7 Things I’ve Learned So Far, by Emily Hainsworth, Author of THROUGH TO YOU

This is a recurring column I’m calling “7 Things I’ve Learned So Far,” where writers (this installment written by Emily Hainsworth, author of THROUGH TO YOU) at any stage of their career can talk about writing advice and instruction as well as how they possibly got their book agent — by sharing seven things they’ve learned along their writing journey that they wish they knew at the beginning.

(Never open your novel with a dream — here’s why.)




Emily Hainsworth is the author of THROUGH TO YOU (Oct. 2012,
Balzar + Bray). She was raised in upstate New York and currently
resides in Denver with her husband, cat, and standard poodle.
THROUGH TO YOU is her first novel. You can visit her online
at www.emilyhainsworth.com.



1. Allow yourself to dream. Before I had a book deal or even an agent, I used to spend a significant amount of time daydreaming about becoming an author. What it might be like, how it might change my life. At the time, this felt silly and self-indulgent, but the daydreams kept me going, thirsting for a taste of true success. If I’d given them up, I might’ve given up hope, and I never would have seen those dreams finally coming true.

2. Surround yourself with people who have similar goals. As in many aspects of life, it helps to have friends working toward similar goals. I didn’t know anyone else who even wrote YA when I started out, but I quickly found supportive friends beginning their publication journeys, just like me. Almost every one of the people I met back then now either has an agent or a book deal. You can boost each other up the rungs of the ladder—you don’t need someone at the top to pull you up.

3. You’ll never understand constructive criticism until it’s been given AND received. I never appreciated the feedback people offered when critiquing my manuscripts until I was put in a position to offer the same people insight into their own work. Deconstructing flaws in someone else’s story will help you identify similar issues in your own writing. It’s amazing how perfect words can seem until you’ve had a two-way feedback exchange.

4. Writing is important, but so if your personal life! Sometimes I get fixated on my goals and it’s difficult to see anything but the brass ring I’m reaching for. Being driven is a gift, don’t get me wrong, but don’t lose sight of your support system along the way. If your spouse/family/friends are giving you space to work endless hours on that manuscript, take time to show them how much you appreciate their confidence in you. Many sacrifices are made on the road to publication, but your loved ones should not be among them.

(Would your story make a great movie? Here are 7 tips on writing a film script.)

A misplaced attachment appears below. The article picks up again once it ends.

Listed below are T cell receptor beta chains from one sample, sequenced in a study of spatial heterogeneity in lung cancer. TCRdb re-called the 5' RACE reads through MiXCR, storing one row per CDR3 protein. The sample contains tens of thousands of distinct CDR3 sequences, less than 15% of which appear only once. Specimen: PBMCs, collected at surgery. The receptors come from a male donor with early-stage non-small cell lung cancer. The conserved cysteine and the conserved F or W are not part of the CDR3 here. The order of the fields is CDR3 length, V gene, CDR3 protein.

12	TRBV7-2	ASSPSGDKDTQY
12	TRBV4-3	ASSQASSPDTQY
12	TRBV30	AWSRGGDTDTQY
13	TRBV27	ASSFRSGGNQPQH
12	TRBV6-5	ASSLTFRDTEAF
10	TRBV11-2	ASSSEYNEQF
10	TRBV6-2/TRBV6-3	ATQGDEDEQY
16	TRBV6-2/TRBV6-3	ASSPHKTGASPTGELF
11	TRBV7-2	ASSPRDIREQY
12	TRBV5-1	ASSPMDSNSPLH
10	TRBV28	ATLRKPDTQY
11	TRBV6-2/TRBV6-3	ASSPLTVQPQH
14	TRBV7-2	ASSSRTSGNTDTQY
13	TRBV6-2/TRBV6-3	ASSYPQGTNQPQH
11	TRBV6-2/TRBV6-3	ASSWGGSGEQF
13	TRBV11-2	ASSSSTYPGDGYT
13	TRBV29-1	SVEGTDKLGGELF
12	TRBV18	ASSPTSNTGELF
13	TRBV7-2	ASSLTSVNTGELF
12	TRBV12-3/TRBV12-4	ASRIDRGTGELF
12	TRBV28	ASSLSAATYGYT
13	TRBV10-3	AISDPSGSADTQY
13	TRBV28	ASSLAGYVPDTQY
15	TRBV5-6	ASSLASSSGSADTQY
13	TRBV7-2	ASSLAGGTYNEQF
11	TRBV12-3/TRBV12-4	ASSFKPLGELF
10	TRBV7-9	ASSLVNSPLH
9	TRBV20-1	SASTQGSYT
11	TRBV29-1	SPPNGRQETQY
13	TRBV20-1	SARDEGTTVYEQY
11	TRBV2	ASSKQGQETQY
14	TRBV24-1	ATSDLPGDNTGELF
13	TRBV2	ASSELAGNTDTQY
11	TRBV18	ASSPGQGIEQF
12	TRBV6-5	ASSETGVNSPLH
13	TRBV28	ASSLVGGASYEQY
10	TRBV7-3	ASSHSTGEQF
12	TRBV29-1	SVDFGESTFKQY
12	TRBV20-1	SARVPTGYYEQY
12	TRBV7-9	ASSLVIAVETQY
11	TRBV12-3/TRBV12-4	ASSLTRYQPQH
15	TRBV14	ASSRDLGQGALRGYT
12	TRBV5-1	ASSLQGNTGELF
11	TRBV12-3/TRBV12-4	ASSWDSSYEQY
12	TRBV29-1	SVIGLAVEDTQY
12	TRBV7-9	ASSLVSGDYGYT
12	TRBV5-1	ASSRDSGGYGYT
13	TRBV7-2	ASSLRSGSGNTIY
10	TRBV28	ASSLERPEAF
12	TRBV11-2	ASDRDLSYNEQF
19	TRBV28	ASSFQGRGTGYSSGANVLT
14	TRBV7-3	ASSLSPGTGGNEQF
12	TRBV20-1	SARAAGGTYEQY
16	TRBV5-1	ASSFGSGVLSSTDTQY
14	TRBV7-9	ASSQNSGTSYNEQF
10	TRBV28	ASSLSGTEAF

5. Don’t let success grind your productivity to a halt. After THROUGH TO YOU sold, I became consumed by ‘what happens next.’ But the thing is, not a lot does happen immediately after your first book sale. You should simply keep writing. I spent so much time worrying about what the editing process would be like and what my next book should be that by the time I started making progress on the second book, I was very behind and wished I hadn’t let myself get side-tracked.

6. Don’t be afraid: authors, agents, editors, even filmmakers are people too. The first time I spoke on the phone with many of these people, I was petrified. I don’t even remember some of the conversations because I was so sick to my stomach with worry I’d say the wrong thing. In retrospect, I probably would’ve made a better impression if I’d remembered each of these people had to get started somewhere, just like me…and they didn’t somehow become super-human in the process.

7. If you did it once, you can do it again. This goes for everything from completing a second manuscript to selling a second book… and beyond. The first book I wrote didn’t get me an agent and will never be published. When I realized I needed to abandon it and start from scratch, I wasn’t sure I had it in me. Starting a novel is the hardest part for me, but I did it a second time, and it got me an agent and a book deal. I just repeated the process with my next published book, and will go for it again with the one after that. It doesn’t get easier, but it is possible to start from the blank page all over again.


This guest column is a supplement to the
“Breaking In” (debut authors) feature of this author
in Writer’s Digest magazine. Are you a subscriber
yet? If not, get a discounted one-year sub here.

Other writing/publishing articles & links for you:


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